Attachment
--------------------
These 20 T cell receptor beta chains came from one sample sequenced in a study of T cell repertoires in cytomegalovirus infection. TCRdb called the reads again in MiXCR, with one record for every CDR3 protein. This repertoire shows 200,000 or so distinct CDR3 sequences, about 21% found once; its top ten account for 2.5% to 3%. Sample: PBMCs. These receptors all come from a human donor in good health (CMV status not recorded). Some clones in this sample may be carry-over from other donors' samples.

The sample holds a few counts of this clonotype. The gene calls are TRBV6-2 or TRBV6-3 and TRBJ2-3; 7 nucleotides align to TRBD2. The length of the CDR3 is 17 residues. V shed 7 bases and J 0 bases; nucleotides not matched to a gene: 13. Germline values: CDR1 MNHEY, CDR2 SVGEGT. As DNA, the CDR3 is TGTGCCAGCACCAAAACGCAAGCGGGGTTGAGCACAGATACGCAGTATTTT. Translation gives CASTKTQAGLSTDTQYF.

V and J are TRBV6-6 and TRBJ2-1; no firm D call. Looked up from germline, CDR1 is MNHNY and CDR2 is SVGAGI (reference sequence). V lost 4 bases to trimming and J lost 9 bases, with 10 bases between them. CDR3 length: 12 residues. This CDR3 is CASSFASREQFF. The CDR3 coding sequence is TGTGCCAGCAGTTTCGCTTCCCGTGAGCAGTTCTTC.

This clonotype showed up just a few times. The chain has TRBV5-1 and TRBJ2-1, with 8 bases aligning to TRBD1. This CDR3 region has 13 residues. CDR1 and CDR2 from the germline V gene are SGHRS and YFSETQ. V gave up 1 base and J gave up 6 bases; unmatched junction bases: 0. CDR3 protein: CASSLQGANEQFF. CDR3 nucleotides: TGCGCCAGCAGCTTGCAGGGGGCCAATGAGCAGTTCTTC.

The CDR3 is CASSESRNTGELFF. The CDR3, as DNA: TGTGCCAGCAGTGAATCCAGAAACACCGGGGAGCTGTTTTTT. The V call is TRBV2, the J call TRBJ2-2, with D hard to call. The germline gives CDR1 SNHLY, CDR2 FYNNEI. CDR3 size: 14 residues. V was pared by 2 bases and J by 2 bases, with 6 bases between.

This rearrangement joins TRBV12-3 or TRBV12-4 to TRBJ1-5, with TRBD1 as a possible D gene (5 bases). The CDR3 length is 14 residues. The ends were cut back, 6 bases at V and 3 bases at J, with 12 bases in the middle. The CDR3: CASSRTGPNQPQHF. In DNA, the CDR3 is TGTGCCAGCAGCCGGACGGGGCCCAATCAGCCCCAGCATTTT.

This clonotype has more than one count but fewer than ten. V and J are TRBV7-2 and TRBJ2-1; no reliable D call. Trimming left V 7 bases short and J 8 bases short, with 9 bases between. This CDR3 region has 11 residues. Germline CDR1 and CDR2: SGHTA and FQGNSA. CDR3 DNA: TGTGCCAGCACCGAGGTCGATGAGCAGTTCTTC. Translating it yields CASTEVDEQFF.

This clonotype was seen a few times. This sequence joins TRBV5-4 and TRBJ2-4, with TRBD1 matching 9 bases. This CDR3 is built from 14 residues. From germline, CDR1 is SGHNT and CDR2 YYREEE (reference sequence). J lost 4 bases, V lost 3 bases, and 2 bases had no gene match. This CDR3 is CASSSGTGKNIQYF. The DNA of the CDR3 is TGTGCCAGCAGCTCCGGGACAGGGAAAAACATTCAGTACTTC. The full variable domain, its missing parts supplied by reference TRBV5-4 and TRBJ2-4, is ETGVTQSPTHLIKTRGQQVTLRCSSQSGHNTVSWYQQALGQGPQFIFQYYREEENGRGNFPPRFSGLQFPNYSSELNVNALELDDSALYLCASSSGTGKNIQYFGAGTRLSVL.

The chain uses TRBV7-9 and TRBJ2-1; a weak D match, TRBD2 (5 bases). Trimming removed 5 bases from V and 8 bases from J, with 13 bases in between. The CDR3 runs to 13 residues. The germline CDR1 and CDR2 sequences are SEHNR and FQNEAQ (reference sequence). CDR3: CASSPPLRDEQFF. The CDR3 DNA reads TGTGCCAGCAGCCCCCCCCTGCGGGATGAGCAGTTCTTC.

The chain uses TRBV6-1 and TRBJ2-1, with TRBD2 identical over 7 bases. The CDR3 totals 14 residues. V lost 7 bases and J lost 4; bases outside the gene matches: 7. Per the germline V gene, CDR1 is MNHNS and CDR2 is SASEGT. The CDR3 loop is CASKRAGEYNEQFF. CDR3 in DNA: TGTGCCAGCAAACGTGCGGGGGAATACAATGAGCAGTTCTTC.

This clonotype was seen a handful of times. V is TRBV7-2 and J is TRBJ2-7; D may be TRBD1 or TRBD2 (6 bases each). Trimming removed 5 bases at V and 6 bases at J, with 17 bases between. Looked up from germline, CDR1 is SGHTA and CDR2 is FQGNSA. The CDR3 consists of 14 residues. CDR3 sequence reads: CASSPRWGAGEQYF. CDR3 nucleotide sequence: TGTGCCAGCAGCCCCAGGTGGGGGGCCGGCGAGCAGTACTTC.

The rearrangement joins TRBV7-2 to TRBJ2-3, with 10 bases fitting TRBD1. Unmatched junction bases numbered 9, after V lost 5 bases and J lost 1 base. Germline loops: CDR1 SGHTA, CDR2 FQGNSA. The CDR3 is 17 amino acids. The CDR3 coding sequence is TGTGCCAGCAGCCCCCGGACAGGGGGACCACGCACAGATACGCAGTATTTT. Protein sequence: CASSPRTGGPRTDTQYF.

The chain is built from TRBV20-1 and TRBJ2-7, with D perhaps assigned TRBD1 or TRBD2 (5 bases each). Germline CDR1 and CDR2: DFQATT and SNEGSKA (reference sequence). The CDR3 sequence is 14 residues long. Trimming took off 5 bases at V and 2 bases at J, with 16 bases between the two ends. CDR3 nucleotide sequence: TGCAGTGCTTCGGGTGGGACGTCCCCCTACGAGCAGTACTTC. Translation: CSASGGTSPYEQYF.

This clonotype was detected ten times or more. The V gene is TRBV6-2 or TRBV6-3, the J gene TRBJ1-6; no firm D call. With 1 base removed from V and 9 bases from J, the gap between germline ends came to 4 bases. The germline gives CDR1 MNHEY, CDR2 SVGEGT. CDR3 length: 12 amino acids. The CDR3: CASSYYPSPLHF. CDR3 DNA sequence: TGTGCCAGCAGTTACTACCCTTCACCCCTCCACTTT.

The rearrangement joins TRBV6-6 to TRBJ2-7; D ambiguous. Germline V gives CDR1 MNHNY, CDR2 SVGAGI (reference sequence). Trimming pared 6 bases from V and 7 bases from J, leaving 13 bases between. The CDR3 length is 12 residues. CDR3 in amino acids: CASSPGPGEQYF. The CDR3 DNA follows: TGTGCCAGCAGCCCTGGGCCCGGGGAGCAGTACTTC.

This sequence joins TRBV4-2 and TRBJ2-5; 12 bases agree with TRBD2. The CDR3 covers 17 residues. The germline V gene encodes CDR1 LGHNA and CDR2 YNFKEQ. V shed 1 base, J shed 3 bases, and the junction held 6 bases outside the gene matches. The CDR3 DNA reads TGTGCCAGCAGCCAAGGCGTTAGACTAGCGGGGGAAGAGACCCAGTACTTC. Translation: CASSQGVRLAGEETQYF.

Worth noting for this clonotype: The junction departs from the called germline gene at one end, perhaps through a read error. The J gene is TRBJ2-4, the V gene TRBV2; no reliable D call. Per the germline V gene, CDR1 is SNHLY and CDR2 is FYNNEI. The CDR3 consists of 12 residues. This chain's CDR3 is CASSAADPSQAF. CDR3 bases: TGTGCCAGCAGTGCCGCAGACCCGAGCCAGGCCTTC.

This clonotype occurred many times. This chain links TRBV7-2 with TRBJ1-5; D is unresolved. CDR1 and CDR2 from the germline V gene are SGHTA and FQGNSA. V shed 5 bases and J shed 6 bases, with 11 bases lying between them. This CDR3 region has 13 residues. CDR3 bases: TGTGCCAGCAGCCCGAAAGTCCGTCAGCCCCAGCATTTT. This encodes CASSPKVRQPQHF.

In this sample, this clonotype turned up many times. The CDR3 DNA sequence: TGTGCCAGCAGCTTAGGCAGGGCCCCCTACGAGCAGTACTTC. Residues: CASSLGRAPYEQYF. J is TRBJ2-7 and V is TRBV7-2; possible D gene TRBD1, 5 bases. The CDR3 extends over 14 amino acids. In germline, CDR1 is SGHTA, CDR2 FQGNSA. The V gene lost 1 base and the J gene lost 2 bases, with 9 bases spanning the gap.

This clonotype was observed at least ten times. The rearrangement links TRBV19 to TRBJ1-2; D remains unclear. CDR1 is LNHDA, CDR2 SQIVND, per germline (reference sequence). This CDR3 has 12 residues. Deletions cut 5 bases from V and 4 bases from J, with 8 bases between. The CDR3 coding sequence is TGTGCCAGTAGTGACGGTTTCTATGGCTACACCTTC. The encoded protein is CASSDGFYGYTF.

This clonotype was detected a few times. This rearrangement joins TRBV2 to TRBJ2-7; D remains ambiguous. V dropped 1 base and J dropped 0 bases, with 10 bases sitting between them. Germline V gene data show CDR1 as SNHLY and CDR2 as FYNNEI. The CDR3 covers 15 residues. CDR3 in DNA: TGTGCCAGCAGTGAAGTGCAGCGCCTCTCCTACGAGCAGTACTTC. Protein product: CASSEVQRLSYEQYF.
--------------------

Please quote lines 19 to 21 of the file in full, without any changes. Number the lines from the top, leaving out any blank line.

In this sample, this clonotype turned up many times. The CDR3 DNA sequence: TGTGCCAGCAGCTTAGGCAGGGCCCCCTACGAGCAGTACTTC. Residues: CASSLGRAPYEQYF. J is TRBJ2-7 and V is TRBV7-2; possible D gene TRBD1, 5 bases. The CDR3 extends over 14 amino acids. In germline, CDR1 is SGHTA, CDR2 FQGNSA. The V gene lost 1 base and the J gene lost 2 bases, with 9 bases spanning the gap.

This clonotype was observed at least ten times. The rearrangement links TRBV19 to TRBJ1-2; D remains unclear. CDR1 is LNHDA, CDR2 SQIVND, per germline (reference sequence). This CDR3 has 12 residues. Deletions cut 5 bases from V and 4 bases from J, with 8 bases between. The CDR3 coding sequence is TGTGCCAGTAGTGACGGTTTCTATGGCTACACCTTC. The encoded protein is CASSDGFYGYTF.

This clonotype was detected a few times. This rearrangement joins TRBV2 to TRBJ2-7; D remains ambiguous. V dropped 1 base and J dropped 0 bases, with 10 bases sitting between them. Germline V gene data show CDR1 as SNHLY and CDR2 as FYNNEI. The CDR3 covers 15 residues. CDR3 in DNA: TGTGCCAGCAGTGAAGTGCAGCGCCTCTCCTACGAGCAGTACTTC. Protein product: CASSEVQRLSYEQYF.